From “Evil Dead Rise” to “Clock,” motherhood is horror, but how we talk about it is worse

Horror films have a message for newly expectant parents: embrace it or reject it. There's no middle ground

By Alison Stine

Staff Writer

Published May 14, 2023 11:00AM (EDT)

 (Courtesy of Warner Bros. Pictures)
(Courtesy of Warner Bros. Pictures)

The following contains major spoilers for the film “Evil Dead Rise” and minor spoilers for Hulu’s film “Clock”

It's one of those TV and film tropes that once you notice it, it's hard to unsee: the traumatic awakening of a character's superpowers. For female characters, this often comes after sexual violence, like a character developing telekinesis after sexual abuse in "Angel," or Daenerys Targaryen in "Game of Thrones" coming into her own power and confidence following her wedding night assault by Khal Drogo, during which she sobbed.

This is a harmful trope, and in the last few years, screenwriters have finally started to realize women have other traumas. Let's try pregnancy, childbirth and motherhood for a while! Is this less harmful? The recent films "Evil Dead Rise" and "Clock" present impending motherhood as sources of power and fury, but like the sexual violence tropes of yore, they dwell in dangerous and unrealistic absolutes. Embrace motherhood whole-heartedly or reject it, the films say. There is no between. But in the gray area is where most motherhood and pregnancy experiences — and the most interesting stories — actually lie.

In a review of "Evil Dead Rise" on Roger Ebert, critic Katie Rife writes "Not everything in this film works: A pregnancy subplot plays like it was written by a man, which it was." The latest in the famous horror film franchise, "Evil Dead Rise" follows the reunion of two estranged sisters, which is complicated by a teen (the likable Morgan Davies) of one of the sisters finding a volume of the Naturom Demonto. The book is used to accidentally attack and possess unsuspecting Mom. In the subplot in question, sister Beth (Lily Sullivan), a guitar technician who lives a wild life of rock n' roll, discovers she's pregnant.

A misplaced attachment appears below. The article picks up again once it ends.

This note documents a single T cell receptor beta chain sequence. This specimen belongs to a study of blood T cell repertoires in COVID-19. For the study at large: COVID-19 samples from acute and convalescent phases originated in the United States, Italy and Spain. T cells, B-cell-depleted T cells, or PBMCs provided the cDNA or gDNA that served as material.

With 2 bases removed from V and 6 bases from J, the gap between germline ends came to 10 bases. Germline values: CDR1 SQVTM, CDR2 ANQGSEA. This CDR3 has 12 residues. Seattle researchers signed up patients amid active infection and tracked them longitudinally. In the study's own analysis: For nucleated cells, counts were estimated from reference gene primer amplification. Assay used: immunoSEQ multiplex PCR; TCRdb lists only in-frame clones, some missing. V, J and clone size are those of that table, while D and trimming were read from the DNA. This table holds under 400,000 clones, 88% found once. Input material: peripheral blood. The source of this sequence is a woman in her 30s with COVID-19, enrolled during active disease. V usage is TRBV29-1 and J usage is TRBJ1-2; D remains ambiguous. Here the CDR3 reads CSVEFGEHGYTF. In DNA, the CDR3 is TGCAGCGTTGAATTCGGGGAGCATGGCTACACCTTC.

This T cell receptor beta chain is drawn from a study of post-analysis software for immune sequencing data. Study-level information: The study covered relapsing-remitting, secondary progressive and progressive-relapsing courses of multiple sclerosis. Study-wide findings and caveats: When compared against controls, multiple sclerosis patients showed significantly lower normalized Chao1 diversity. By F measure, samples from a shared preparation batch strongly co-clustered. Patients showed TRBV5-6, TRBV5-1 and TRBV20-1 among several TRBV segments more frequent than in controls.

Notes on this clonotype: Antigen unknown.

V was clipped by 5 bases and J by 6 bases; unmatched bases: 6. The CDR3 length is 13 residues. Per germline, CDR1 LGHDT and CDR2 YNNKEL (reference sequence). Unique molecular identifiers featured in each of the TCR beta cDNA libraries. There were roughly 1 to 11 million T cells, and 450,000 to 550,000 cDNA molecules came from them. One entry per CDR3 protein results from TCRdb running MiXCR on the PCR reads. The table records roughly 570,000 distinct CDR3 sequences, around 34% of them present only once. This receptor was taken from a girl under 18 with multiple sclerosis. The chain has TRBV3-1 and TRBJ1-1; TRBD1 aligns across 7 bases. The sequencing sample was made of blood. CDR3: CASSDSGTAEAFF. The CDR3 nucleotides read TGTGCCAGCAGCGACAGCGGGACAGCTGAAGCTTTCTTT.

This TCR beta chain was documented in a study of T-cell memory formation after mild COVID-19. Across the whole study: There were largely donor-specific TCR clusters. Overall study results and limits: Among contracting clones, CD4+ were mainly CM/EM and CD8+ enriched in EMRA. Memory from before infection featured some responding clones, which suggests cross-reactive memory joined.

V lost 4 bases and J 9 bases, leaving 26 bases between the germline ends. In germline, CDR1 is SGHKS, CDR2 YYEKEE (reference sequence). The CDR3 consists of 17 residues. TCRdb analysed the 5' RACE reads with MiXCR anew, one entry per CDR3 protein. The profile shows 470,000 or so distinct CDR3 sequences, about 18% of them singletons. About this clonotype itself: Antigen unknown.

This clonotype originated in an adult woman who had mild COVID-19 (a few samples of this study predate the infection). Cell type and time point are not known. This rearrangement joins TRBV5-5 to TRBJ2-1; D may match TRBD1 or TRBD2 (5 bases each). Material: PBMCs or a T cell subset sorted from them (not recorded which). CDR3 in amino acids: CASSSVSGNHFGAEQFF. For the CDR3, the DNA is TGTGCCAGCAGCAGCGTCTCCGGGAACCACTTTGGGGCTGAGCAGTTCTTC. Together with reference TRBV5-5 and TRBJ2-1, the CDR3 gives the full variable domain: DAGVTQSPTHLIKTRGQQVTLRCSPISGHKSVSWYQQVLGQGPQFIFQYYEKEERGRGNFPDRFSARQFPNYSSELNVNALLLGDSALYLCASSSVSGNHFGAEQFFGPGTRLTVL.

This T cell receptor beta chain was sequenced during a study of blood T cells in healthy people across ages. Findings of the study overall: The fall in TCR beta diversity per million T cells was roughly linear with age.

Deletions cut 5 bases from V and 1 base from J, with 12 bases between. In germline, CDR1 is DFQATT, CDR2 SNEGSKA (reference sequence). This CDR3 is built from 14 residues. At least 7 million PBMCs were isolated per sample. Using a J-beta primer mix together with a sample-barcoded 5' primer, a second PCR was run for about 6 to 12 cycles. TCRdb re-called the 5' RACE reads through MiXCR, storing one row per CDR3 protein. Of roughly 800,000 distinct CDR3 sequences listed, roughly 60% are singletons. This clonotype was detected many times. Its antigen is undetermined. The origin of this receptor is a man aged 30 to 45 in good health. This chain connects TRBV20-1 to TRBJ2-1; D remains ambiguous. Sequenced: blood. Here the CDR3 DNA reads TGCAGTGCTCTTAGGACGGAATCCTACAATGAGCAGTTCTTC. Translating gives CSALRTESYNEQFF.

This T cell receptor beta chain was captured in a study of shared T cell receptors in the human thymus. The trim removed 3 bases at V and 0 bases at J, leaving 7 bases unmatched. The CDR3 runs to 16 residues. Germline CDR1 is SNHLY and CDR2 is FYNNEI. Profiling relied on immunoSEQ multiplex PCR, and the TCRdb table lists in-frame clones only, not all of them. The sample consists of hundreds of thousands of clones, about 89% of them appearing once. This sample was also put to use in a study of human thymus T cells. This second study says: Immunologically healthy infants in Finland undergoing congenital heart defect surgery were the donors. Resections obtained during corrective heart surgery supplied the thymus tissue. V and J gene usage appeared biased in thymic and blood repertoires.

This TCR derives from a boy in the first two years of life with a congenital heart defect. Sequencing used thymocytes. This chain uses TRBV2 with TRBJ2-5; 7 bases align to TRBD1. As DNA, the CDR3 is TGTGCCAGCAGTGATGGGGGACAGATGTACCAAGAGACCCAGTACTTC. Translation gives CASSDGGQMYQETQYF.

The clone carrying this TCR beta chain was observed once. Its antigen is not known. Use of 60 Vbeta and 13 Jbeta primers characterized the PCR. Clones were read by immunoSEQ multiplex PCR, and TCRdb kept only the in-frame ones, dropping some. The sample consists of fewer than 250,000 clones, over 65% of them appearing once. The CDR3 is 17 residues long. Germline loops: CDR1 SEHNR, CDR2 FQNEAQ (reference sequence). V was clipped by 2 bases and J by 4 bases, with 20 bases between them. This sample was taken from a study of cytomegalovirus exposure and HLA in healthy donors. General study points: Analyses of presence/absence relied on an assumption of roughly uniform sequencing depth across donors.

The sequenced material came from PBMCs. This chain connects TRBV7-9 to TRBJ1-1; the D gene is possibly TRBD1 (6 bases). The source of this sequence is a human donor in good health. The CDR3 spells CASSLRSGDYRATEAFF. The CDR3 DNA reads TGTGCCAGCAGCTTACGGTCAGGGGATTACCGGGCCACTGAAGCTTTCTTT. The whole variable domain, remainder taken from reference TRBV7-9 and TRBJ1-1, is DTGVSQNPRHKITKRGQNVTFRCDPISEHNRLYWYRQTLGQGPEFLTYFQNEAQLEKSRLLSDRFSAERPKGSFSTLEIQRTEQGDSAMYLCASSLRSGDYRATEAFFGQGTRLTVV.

The notion that becoming pregnant would make you both insta-strong and insta-into motherhood is both superficial and damaging.

With mom Ellie (Alyssa Sutherland) soon out of commission and soon after that, actively murdering, Beth must take control: of the situation and of the children. She does, becoming instantly strong in the way that very early pregnancy hormones must make you, according to the film. Beth also feels stirring in her belly when she assists one of the younger, cuter children with bath time. As someone who has been pregnant . . . what is happening here? Is this supposed to be maternal pining, or the fetus moving in her womb months before it actually would? Either way, she's getting superpowers. 

Evil Dead RiseLILY SULLIVAN as Beth in (Courtesy of Warner Bros. Pictures)The film makes a big deal of how irresponsible and selfish Beth is. Ellie calls her a "groupie" repeatedly which is both pretty judgmental for a tattoo artist and also seems to indicate that Ellie doesn't understand jobs. Beth is young. She's flighty and wild, the film tells us, but with Mom out of the picture she has to rise, and luckily, being pregnant helps her do so. Getting impregnated will settle her, and fast. Nell Fisher as the youngest child Kassie tells her that she'd be a really good mother, and the film lays it on thick that she's going to do it. She saves the child after all. She must be different and ready to give birth now.